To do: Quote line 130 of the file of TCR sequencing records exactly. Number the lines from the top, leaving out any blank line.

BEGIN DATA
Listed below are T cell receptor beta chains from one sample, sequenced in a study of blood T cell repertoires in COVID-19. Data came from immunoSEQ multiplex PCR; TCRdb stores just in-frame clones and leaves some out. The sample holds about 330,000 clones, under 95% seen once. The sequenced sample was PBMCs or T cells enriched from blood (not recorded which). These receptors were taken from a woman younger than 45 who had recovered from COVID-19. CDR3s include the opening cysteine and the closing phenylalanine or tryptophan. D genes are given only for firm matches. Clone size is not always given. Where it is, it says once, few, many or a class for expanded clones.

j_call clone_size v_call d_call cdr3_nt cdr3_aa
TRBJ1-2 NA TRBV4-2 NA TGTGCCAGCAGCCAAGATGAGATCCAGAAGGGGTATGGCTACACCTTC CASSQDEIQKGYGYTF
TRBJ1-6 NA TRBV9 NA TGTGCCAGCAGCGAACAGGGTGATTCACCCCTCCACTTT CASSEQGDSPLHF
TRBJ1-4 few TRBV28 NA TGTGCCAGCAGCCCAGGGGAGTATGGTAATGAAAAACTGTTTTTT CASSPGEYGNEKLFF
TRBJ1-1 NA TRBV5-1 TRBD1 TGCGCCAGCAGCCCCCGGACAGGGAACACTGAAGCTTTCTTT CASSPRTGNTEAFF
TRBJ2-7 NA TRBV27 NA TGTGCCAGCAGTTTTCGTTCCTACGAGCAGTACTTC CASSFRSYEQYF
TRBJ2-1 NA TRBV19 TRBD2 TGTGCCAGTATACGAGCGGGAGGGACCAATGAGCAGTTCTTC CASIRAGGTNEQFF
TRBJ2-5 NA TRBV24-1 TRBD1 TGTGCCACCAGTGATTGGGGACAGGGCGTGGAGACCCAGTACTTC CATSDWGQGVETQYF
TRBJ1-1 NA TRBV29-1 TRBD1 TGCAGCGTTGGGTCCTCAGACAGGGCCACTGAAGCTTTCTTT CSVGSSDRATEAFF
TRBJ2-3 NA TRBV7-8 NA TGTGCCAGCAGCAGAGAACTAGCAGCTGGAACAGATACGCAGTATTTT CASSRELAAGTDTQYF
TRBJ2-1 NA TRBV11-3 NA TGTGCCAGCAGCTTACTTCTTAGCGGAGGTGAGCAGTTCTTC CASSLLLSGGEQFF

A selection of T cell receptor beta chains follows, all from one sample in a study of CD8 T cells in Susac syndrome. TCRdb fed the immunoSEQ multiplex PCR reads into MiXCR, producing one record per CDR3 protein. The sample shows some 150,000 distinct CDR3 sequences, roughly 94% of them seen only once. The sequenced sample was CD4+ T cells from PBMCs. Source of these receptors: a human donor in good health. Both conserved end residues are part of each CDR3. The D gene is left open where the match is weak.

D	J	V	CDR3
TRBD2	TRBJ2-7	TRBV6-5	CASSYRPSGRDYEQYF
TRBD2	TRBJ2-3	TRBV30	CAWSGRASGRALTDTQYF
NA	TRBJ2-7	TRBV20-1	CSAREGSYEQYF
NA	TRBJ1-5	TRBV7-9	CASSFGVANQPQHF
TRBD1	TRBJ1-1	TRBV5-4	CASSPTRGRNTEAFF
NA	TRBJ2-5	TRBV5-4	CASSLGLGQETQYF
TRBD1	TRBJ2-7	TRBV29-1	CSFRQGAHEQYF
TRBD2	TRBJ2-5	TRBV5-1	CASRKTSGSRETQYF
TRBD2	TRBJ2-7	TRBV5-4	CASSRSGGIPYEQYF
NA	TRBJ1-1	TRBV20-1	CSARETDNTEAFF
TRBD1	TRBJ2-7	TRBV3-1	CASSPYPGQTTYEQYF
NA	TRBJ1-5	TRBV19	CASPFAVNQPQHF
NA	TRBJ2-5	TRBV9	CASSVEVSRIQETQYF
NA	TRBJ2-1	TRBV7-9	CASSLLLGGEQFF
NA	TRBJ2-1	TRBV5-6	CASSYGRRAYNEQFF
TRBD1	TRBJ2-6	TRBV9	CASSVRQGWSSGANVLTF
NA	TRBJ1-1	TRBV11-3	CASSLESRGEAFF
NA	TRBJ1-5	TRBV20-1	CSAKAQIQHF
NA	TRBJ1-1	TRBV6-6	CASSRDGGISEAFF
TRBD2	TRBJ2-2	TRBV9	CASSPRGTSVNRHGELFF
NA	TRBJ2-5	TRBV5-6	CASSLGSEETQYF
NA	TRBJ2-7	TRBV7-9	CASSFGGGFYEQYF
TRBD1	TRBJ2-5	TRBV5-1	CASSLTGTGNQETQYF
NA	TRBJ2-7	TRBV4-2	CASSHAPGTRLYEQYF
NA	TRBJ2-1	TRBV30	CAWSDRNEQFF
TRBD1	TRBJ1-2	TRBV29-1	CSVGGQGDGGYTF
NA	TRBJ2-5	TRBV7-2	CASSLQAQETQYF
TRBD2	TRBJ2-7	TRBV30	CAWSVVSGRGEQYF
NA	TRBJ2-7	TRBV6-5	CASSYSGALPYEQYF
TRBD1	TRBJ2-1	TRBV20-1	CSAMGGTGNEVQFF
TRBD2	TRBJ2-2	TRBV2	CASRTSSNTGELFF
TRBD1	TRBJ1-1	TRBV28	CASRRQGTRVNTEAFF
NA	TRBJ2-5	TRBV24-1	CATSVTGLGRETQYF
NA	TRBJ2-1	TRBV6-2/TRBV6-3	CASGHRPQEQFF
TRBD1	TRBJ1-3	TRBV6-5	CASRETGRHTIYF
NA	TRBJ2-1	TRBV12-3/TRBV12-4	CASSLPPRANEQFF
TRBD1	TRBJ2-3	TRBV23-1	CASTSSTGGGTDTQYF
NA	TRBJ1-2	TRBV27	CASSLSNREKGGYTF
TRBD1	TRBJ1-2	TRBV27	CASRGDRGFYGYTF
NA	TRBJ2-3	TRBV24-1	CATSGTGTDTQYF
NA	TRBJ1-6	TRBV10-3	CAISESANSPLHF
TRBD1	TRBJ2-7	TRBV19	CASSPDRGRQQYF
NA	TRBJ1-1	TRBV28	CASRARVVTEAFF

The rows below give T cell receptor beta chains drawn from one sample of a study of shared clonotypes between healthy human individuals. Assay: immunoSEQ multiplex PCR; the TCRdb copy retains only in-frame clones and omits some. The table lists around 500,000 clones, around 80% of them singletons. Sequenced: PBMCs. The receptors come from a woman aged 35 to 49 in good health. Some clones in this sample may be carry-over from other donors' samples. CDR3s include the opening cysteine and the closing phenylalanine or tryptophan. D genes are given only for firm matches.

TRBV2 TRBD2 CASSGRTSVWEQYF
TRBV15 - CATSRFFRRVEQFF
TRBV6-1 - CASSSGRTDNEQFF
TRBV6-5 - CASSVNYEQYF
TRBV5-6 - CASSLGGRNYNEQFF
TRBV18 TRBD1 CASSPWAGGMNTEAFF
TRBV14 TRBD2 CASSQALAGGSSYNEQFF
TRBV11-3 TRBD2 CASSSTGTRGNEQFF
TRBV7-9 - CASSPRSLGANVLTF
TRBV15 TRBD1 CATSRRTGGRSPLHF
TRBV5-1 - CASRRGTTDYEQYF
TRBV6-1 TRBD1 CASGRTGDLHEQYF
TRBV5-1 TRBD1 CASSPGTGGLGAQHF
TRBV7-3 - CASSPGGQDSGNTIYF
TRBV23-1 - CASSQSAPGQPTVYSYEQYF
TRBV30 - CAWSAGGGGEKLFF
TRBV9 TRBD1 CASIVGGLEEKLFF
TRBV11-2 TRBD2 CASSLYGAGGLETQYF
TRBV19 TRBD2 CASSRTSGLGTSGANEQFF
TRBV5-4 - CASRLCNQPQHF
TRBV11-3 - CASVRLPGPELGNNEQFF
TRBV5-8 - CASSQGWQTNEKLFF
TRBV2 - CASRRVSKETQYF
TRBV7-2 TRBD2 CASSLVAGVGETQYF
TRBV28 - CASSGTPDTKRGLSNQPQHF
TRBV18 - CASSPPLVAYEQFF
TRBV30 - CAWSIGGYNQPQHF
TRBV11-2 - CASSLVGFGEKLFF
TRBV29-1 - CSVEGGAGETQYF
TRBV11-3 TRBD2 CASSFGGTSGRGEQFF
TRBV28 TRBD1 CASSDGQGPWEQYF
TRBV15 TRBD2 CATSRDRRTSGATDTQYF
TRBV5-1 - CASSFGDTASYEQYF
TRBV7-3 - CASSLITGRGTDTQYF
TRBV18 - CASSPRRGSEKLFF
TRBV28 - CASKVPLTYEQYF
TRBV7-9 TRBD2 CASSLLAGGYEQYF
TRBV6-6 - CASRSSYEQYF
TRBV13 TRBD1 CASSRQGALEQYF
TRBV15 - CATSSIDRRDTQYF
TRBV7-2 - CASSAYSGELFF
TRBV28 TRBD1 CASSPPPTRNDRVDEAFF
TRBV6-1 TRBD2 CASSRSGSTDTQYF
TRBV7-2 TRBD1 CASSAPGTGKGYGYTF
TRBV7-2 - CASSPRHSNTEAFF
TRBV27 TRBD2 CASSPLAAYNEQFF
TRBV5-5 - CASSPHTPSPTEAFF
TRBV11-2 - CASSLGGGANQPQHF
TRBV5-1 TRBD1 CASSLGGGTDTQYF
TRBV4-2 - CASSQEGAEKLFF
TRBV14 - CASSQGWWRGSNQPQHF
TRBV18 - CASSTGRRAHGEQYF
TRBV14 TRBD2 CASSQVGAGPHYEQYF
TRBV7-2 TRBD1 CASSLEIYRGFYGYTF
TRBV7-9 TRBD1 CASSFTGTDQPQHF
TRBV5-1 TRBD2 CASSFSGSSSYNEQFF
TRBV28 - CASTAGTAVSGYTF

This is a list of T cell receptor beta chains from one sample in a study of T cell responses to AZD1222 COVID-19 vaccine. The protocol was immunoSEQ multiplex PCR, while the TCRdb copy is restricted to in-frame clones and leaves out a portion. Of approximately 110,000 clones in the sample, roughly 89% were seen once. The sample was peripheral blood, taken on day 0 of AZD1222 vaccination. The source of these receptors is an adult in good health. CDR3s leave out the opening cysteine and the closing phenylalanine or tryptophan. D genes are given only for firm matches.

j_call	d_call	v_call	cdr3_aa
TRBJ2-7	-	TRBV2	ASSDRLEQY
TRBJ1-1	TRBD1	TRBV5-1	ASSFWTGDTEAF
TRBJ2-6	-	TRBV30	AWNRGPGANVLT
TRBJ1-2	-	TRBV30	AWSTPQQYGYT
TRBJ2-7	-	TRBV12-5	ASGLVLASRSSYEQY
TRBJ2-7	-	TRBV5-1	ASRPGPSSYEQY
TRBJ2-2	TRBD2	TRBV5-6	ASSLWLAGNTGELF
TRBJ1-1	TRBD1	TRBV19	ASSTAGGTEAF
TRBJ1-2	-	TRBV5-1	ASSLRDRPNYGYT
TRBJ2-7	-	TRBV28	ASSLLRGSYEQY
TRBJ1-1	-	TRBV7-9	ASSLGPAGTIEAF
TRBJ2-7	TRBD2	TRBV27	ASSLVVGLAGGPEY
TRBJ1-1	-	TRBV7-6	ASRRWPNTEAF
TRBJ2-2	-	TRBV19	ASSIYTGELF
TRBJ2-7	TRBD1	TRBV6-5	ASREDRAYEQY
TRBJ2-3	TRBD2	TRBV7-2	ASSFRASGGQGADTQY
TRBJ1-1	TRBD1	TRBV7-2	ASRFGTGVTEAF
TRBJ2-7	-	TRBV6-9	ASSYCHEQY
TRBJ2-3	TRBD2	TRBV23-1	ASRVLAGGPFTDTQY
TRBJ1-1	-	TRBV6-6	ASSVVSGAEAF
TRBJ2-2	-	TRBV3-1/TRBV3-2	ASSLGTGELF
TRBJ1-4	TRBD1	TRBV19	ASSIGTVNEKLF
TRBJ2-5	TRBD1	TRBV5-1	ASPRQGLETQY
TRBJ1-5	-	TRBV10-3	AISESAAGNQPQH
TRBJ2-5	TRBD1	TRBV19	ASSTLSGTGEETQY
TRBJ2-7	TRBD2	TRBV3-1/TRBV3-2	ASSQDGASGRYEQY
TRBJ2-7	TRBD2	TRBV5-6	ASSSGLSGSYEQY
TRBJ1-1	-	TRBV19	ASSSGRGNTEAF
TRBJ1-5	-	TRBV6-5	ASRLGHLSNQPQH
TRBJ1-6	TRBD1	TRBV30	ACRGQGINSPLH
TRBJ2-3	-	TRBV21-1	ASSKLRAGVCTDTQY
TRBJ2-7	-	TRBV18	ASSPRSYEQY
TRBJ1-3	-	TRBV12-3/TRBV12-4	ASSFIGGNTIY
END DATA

TRBJ1-1	-	TRBV7-6	ASRRWPNTEAF